A Peek into Our Collections: Self-Portrait with Cat

October 23, 2014
Ernst Ludwig Kirchner, Self-Portrait with Cat, 1920. Oil on commercially woven cotton fabric. Harvard Art Museums/Busch-Reisinger Museum, Museum purchase, BR50.12.

Showcasing the breadth and depth of our collections—from ancient to modern times and across a variety of media—A Peek into Our Collections offers a window on what will be on view when our new facility opens to the public on November 16.

Ernst Ludwig Kirchner, Self-Portrait with Cat, 1920, German, Harvard Art Museums/Busch-Reisinger Museum.

The viewer of Ernst Ludwig Kirchner’s Self-Portrait with Cat cannot help but feel watched, not only by the artist’s intense eyes, but also by those of his beloved cat, Boby. The artist painted this work while living near Davos, Switzerland, following a breakdown he suffered during World War I—an illness that he partially feigned to avoid returning to the front. From what became his permanent home in the Swiss Alps, Kirchner kept up with what was happening in Germany, debating details of the history of Brücke—a group of German expressionist artists of which Kirchner was a founding member—and emphasizing his own artistic leadership and autonomy. Self-Portrait with Cat retains the more vigorous paint application of the artist’s prewar years, a style he soon abandoned for large, flat planes of color.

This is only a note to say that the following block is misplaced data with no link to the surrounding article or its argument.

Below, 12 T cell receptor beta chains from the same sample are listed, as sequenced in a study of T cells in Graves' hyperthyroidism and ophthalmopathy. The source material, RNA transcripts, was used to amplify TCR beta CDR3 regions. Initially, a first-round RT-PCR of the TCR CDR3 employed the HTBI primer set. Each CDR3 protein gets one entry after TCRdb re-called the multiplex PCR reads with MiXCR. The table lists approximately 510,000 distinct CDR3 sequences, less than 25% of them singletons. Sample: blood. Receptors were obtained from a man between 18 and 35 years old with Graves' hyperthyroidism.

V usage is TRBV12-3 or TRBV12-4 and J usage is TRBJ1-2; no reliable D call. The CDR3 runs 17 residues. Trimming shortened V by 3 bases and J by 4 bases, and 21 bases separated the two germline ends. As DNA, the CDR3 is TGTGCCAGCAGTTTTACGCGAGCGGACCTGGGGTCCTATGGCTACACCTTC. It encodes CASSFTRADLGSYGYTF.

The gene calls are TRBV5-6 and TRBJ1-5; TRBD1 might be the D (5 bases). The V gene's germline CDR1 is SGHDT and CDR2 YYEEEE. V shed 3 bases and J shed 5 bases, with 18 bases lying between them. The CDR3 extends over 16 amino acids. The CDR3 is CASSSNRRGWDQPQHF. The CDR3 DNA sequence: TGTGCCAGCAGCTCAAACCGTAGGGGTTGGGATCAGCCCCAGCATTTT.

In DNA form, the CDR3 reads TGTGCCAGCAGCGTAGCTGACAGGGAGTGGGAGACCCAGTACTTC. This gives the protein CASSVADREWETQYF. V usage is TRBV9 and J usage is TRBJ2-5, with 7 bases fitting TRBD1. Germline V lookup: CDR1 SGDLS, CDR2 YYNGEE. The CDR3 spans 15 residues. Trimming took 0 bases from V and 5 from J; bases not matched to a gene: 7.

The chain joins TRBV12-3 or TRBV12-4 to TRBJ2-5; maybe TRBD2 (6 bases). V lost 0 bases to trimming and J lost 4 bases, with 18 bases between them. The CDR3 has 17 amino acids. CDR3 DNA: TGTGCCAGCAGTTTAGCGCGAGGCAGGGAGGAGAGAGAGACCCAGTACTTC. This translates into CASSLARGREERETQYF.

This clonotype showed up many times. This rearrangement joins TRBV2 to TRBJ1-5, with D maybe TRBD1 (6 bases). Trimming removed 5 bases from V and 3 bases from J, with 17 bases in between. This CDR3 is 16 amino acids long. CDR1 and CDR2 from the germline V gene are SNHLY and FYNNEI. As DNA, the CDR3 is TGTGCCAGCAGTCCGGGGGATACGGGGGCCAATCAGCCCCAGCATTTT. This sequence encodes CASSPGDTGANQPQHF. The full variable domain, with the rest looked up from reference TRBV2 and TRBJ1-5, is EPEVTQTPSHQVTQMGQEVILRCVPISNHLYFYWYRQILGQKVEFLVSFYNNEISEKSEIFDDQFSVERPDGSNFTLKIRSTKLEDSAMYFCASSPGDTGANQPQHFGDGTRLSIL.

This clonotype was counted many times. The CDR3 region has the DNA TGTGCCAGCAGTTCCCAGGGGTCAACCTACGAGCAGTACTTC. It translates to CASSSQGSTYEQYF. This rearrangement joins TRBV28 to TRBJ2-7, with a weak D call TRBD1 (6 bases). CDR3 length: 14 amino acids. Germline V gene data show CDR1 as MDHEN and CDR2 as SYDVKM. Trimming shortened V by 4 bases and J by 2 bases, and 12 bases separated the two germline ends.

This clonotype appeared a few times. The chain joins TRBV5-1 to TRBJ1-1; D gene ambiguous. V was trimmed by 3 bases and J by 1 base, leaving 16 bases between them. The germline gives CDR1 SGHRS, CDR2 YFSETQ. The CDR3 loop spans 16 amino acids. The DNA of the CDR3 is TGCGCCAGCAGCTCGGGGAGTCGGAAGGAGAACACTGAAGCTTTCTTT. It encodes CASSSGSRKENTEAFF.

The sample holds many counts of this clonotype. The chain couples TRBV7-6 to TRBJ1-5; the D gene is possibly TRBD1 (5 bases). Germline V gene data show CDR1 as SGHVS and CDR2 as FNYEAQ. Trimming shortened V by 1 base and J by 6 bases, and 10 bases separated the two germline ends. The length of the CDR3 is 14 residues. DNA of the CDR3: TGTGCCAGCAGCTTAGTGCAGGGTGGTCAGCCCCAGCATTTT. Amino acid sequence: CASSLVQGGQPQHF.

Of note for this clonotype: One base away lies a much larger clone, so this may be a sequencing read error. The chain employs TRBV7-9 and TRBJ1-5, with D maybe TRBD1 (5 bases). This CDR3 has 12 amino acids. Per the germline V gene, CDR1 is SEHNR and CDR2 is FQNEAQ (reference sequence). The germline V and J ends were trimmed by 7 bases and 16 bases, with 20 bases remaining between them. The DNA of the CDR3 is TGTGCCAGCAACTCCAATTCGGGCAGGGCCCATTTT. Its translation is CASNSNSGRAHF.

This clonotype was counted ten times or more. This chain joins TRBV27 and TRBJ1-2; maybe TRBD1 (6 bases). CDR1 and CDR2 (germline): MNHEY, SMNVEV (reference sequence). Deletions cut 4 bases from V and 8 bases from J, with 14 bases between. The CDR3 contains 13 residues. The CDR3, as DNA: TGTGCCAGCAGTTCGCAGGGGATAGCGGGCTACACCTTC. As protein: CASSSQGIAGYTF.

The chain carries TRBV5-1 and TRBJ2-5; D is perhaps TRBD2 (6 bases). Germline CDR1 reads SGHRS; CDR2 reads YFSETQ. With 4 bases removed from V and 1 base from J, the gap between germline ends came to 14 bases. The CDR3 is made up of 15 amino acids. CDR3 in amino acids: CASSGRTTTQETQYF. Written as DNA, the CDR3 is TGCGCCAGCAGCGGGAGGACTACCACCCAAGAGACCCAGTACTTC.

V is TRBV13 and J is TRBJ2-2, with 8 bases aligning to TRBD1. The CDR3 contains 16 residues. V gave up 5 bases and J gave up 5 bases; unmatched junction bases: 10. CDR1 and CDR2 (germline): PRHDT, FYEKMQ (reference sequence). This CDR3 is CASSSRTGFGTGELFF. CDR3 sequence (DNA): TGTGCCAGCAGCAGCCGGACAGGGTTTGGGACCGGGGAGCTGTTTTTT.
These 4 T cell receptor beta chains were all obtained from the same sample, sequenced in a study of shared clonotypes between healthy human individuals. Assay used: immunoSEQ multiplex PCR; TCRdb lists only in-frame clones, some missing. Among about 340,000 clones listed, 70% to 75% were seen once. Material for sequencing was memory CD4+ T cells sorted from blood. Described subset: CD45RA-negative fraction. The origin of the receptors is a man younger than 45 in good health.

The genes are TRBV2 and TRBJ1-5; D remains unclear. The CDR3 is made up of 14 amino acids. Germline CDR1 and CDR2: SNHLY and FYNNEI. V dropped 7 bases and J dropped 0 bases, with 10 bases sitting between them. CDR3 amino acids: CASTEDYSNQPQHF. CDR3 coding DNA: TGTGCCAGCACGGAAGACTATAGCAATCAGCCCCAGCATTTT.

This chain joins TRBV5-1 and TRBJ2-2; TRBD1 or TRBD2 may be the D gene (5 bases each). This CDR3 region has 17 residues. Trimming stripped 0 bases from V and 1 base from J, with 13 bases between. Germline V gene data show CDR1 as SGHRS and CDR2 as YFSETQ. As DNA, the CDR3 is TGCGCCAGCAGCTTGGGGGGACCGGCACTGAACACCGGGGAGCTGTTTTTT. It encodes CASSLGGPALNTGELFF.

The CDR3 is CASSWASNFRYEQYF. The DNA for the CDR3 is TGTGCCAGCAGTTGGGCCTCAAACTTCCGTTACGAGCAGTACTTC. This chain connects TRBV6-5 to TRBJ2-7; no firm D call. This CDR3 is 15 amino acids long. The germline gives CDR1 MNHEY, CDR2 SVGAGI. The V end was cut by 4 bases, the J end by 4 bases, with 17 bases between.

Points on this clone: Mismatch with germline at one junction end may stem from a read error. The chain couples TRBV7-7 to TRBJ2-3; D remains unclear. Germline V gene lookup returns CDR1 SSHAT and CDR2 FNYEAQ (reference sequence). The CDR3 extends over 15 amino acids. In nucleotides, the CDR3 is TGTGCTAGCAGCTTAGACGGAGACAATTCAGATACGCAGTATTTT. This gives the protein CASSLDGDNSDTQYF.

See other highlighted objects here.